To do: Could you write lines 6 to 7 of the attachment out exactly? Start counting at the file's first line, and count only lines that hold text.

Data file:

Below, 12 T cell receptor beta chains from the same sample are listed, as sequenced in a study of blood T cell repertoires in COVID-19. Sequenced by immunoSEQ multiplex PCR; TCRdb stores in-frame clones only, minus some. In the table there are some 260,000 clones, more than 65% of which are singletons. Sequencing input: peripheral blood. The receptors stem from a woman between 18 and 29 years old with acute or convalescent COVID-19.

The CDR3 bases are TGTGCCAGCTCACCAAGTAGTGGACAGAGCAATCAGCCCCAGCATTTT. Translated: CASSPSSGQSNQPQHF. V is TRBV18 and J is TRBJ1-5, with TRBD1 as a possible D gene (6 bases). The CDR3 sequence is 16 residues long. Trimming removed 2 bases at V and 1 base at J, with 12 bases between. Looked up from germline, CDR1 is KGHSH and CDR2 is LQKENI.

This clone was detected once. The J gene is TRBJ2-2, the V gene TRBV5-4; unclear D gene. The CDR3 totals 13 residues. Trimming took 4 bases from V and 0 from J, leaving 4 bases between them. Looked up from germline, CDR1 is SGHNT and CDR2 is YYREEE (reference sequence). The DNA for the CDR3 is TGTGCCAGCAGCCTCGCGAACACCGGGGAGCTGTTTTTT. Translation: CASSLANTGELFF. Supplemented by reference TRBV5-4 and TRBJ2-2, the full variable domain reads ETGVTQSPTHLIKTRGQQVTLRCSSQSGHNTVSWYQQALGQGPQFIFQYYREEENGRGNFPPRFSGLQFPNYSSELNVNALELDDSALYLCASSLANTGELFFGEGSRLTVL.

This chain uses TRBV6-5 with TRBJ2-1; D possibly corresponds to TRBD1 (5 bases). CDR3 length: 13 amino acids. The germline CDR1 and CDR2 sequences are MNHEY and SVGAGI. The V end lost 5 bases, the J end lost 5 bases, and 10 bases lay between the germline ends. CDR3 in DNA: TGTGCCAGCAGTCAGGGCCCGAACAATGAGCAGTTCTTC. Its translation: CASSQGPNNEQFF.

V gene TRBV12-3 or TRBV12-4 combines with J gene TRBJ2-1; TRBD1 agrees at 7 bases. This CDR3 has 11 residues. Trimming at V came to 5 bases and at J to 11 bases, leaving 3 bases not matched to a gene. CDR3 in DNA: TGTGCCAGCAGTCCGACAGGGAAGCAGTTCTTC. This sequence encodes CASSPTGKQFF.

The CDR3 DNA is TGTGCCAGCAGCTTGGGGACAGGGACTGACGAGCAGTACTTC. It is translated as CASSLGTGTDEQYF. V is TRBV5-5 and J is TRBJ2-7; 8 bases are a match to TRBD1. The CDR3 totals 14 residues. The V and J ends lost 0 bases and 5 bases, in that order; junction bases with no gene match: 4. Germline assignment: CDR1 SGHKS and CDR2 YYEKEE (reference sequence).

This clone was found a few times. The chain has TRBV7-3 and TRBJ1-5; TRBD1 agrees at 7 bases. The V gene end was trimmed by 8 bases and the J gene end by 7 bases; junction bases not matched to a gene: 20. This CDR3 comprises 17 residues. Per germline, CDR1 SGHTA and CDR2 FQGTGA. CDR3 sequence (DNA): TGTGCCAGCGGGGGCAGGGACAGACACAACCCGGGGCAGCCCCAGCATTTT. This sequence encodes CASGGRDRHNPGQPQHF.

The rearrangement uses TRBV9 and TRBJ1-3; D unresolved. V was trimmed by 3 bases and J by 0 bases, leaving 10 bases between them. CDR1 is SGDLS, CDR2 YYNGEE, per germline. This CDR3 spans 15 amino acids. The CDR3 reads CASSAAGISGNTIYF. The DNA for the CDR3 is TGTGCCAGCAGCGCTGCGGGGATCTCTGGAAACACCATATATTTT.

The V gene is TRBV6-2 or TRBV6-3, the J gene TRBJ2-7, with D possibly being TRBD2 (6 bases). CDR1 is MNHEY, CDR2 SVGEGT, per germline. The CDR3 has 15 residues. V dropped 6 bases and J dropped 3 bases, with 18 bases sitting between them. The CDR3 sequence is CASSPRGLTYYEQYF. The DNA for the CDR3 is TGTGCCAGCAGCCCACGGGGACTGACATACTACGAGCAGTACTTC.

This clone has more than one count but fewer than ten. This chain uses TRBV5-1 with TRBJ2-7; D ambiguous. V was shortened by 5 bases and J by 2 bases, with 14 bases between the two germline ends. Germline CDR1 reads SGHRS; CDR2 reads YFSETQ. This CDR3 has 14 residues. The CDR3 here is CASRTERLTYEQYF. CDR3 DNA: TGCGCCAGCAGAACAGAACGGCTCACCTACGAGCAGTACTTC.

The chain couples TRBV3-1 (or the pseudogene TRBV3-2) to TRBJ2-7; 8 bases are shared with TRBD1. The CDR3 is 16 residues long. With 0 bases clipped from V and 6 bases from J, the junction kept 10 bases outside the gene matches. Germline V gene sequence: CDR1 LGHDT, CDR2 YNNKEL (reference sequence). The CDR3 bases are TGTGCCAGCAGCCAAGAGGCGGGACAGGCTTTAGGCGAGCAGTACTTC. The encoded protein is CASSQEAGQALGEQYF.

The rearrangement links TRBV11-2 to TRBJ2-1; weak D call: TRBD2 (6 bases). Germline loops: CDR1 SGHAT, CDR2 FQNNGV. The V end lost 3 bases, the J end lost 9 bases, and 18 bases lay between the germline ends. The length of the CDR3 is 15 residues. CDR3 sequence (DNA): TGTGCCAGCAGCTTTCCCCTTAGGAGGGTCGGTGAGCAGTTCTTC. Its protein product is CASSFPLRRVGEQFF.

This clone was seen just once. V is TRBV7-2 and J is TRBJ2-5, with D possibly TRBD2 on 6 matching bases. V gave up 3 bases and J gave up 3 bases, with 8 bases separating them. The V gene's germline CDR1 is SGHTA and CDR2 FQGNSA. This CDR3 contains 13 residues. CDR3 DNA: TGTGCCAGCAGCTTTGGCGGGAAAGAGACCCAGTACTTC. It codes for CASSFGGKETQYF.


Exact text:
The CDR3 DNA is TGTGCCAGCAGCTTGGGGACAGGGACTGACGAGCAGTACTTC. It is translated as CASSLGTGTDEQYF. V is TRBV5-5 and J is TRBJ2-7; 8 bases are a match to TRBD1. The CDR3 totals 14 residues. The V and J ends lost 0 bases and 5 bases, in that order; junction bases with no gene match: 4. Germline assignment: CDR1 SGHKS and CDR2 YYEKEE (reference sequence).

This clone was found a few times. The chain has TRBV7-3 and TRBJ1-5; TRBD1 agrees at 7 bases. The V gene end was trimmed by 8 bases and the J gene end by 7 bases; junction bases not matched to a gene: 20. This CDR3 comprises 17 residues. Per germline, CDR1 SGHTA and CDR2 FQGTGA. CDR3 sequence (DNA): TGTGCCAGCGGGGGCAGGGACAGACACAACCCGGGGCAGCCCCAGCATTTT. This sequence encodes CASGGRDRHNPGQPQHF.